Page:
Submissions for our twenty-third annual New Voices Award are now open! Do you or someone you know write for young readers? Are you a writer of color or Indigenous/Native writer hoping to break into the publishing industry for the first time? Then these resources are for you as you refine and finalize your manuscript. Read on for five tools from editors and writers!
Three editors—Cheryl Klein (Former Editorial Director), Stacy Whitman (Publisher of Tu Books), and Jessica Echeverria (Executive Editor of Lee & Low Books)—give advice on what makes a book great for Lee & Low specifically, as well as what makes a book great for any reader. They review past winners of both the New Voices (picture books) and New Visions (middle grade and young adult books) contests, showing concrete examples of how elements like great dialogue, fresh voices, and good pacing hooked them in. Lastly, they give detailed advice on different techniques to tackle the writing process for both picture books and novels.
These are common pitfalls that new writers often fall into, and that editors have seen come up frequently in submissions over the years. These issues take manuscripts out of the running almost automatically, so avoid them to make sure that your submission has the best chance possible!
The beginning, middle, and end of your story should all be very purposeful. If you don’t have a clear focus on where you want your story to go, it’s easy to have parts that drag, don’t contribute very much to the main storyline, or pack an overwhelming amount of action or information. Here, two of our New Voices winners share their approaches to shaping a plot to make sure that every page of a book meaningfully moves along the story they want to tell.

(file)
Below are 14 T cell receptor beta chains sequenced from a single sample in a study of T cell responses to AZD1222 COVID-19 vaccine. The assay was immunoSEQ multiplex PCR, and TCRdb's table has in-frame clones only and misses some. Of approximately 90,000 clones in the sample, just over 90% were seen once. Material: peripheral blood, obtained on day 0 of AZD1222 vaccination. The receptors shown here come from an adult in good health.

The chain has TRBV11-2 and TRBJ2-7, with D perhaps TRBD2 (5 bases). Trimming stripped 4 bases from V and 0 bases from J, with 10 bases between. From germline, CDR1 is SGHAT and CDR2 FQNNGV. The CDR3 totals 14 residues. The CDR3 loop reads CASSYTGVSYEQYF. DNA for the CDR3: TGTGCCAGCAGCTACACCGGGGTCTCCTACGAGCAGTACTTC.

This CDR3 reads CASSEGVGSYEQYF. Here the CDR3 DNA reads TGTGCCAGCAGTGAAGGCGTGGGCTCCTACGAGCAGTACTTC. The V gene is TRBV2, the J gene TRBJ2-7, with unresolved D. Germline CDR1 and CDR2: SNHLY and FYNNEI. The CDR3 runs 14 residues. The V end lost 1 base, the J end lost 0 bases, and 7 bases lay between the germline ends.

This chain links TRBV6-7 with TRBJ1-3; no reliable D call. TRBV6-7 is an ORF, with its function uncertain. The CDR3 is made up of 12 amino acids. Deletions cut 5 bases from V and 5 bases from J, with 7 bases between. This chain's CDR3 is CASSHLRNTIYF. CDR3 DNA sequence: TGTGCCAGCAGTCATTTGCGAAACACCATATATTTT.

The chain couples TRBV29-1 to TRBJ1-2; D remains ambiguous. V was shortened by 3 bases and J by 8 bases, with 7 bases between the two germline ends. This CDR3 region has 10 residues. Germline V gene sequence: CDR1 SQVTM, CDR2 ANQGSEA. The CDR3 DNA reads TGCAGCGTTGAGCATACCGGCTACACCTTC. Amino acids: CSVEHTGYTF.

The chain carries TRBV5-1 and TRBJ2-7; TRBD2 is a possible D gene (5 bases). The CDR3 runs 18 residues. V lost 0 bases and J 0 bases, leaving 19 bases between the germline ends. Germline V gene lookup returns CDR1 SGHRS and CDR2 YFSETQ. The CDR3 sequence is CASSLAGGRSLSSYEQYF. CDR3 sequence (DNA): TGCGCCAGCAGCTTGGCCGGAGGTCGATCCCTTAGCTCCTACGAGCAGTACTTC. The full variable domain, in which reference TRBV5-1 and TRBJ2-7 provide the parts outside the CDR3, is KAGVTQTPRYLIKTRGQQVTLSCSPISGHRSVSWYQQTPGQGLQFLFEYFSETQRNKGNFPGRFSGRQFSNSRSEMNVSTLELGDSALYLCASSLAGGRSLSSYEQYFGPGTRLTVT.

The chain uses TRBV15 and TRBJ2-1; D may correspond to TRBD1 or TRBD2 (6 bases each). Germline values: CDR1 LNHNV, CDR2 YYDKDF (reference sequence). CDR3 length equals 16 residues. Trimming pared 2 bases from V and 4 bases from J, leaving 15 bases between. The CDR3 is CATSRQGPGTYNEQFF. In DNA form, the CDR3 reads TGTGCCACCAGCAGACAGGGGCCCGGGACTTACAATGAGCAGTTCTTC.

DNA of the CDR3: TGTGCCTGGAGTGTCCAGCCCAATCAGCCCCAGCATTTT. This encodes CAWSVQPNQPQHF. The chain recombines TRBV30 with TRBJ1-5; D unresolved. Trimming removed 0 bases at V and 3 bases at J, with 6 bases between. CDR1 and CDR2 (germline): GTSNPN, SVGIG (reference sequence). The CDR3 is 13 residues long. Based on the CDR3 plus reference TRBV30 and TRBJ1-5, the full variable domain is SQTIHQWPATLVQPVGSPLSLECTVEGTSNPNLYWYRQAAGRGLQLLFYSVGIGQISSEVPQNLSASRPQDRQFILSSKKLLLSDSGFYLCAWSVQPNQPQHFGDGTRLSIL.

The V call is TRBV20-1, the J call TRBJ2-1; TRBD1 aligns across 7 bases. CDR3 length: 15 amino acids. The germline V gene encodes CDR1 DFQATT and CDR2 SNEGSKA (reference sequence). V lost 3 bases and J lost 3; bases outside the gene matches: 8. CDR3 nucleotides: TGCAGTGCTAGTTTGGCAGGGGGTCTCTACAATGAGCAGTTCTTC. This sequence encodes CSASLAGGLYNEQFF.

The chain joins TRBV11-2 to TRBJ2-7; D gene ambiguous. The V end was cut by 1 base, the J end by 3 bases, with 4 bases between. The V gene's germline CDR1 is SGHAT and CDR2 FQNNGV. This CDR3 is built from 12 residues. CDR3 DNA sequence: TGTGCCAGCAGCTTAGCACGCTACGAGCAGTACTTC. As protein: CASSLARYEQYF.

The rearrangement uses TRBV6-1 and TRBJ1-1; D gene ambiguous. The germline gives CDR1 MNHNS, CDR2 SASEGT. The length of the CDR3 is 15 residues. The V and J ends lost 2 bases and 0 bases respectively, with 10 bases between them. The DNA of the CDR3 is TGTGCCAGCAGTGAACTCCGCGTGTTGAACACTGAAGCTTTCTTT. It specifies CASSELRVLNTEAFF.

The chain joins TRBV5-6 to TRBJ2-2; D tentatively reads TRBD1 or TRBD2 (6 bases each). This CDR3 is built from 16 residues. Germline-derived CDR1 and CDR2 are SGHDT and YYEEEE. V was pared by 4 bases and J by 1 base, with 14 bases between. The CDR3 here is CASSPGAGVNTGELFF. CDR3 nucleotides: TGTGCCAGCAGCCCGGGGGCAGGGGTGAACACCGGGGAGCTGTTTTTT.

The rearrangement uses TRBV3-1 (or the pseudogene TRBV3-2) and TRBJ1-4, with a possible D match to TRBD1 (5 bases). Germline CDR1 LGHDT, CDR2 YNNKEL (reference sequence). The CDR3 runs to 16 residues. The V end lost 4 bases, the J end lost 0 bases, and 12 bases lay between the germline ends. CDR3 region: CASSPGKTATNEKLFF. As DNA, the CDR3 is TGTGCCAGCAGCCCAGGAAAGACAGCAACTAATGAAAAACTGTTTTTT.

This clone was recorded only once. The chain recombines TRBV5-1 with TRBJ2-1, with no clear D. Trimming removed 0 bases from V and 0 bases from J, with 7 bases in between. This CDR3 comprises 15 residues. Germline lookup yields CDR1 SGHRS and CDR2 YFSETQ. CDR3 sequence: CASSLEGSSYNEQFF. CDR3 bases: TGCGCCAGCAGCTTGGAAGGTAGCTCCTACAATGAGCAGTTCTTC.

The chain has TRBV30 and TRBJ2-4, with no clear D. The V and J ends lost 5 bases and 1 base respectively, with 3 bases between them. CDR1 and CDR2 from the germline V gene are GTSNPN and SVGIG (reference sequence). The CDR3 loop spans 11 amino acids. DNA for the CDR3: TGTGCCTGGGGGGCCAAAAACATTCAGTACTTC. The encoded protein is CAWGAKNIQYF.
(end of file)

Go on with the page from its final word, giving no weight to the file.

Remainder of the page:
Even the most interesting stories can fall flat if the characters’ dialogue is stilted and awkward! It’s hard to become invested in characters that don’t feel real—this is one of the most common issues we see crop up in contest submissions. Here, we go over concrete advice to make sure your characters’ voices are natural and engaging.
Three New Voices winners share how they approach the crucial revision process—because the best writing comes from writers relentlessly chiseling and refining promising-but-rough writing. Whether they review drafts to make sure they’re using a lot of active language; share manuscripts with people whose opinions they trust; or put a story away for a while so they can get fresh eyes, their advice boils down to: revise, revise, revise!
You can find out more about both contests here. The deadline for both awards is August 1, 2022!
Building a Biography: An Interview with New Voices Award Winner Andrea Loney and Senior Editor Jessica Echeverria
How to Make Your New Voices Submission Stand Out
Submitting to our New Voices Award: Tips from an Editor
Interview: 2013 New Voices Award Winner Sylvia Liu